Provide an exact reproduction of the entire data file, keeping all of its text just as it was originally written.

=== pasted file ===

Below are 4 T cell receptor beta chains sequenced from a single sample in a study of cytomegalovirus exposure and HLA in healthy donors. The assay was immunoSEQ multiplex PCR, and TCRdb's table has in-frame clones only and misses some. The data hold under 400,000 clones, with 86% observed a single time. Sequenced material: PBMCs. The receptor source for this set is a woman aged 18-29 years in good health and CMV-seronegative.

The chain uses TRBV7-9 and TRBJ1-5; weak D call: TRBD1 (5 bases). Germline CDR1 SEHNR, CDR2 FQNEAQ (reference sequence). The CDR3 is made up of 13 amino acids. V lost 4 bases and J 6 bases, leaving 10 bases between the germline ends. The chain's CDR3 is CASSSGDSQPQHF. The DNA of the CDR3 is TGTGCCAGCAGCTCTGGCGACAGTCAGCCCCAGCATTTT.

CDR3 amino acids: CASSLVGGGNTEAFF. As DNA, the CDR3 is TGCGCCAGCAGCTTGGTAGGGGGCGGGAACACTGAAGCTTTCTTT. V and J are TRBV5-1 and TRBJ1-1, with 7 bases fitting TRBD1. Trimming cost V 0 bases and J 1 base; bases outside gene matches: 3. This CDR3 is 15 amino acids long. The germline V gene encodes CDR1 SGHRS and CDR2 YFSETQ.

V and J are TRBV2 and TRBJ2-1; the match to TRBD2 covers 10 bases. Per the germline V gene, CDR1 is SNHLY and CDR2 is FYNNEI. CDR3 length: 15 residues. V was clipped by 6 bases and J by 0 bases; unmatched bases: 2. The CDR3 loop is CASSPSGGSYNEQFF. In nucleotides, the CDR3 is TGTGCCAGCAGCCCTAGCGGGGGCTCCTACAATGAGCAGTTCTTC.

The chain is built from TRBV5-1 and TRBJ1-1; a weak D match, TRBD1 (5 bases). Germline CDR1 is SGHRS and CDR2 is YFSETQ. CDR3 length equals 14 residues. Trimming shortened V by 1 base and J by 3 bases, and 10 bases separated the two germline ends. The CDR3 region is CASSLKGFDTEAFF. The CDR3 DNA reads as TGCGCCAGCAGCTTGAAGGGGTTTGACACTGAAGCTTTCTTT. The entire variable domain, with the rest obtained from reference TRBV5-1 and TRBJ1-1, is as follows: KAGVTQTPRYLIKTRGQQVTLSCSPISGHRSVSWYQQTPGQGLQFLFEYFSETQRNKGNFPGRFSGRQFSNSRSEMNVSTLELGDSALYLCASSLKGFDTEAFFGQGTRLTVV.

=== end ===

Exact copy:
Below are 4 T cell receptor beta chains sequenced from a single sample in a study of cytomegalovirus exposure and HLA in healthy donors. The assay was immunoSEQ multiplex PCR, and TCRdb's table has in-frame clones only and misses some. The data hold under 400,000 clones, with 86% observed a single time. Sequenced material: PBMCs. The receptor source for this set is a woman aged 18-29 years in good health and CMV-seronegative.

The chain uses TRBV7-9 and TRBJ1-5; weak D call: TRBD1 (5 bases). Germline CDR1 SEHNR, CDR2 FQNEAQ (reference sequence). The CDR3 is made up of 13 amino acids. V lost 4 bases and J 6 bases, leaving 10 bases between the germline ends. The chain's CDR3 is CASSSGDSQPQHF. The DNA of the CDR3 is TGTGCCAGCAGCTCTGGCGACAGTCAGCCCCAGCATTTT.

CDR3 amino acids: CASSLVGGGNTEAFF. As DNA, the CDR3 is TGCGCCAGCAGCTTGGTAGGGGGCGGGAACACTGAAGCTTTCTTT. V and J are TRBV5-1 and TRBJ1-1, with 7 bases fitting TRBD1. Trimming cost V 0 bases and J 1 base; bases outside gene matches: 3. This CDR3 is 15 amino acids long. The germline V gene encodes CDR1 SGHRS and CDR2 YFSETQ.

V and J are TRBV2 and TRBJ2-1; the match to TRBD2 covers 10 bases. Per the germline V gene, CDR1 is SNHLY and CDR2 is FYNNEI. CDR3 length: 15 residues. V was clipped by 6 bases and J by 0 bases; unmatched bases: 2. The CDR3 loop is CASSPSGGSYNEQFF. In nucleotides, the CDR3 is TGTGCCAGCAGCCCTAGCGGGGGCTCCTACAATGAGCAGTTCTTC.

The chain is built from TRBV5-1 and TRBJ1-1; a weak D match, TRBD1 (5 bases). Germline CDR1 is SGHRS and CDR2 is YFSETQ. CDR3 length equals 14 residues. Trimming shortened V by 1 base and J by 3 bases, and 10 bases separated the two germline ends. The CDR3 region is CASSLKGFDTEAFF. The CDR3 DNA reads as TGCGCCAGCAGCTTGAAGGGGTTTGACACTGAAGCTTTCTTT. The entire variable domain, with the rest obtained from reference TRBV5-1 and TRBJ1-1, is as follows: KAGVTQTPRYLIKTRGQQVTLSCSPISGHRSVSWYQQTPGQGLQFLFEYFSETQRNKGNFPGRFSGRQFSNSRSEMNVSTLELGDSALYLCASSLKGFDTEAFFGQGTRLTVV.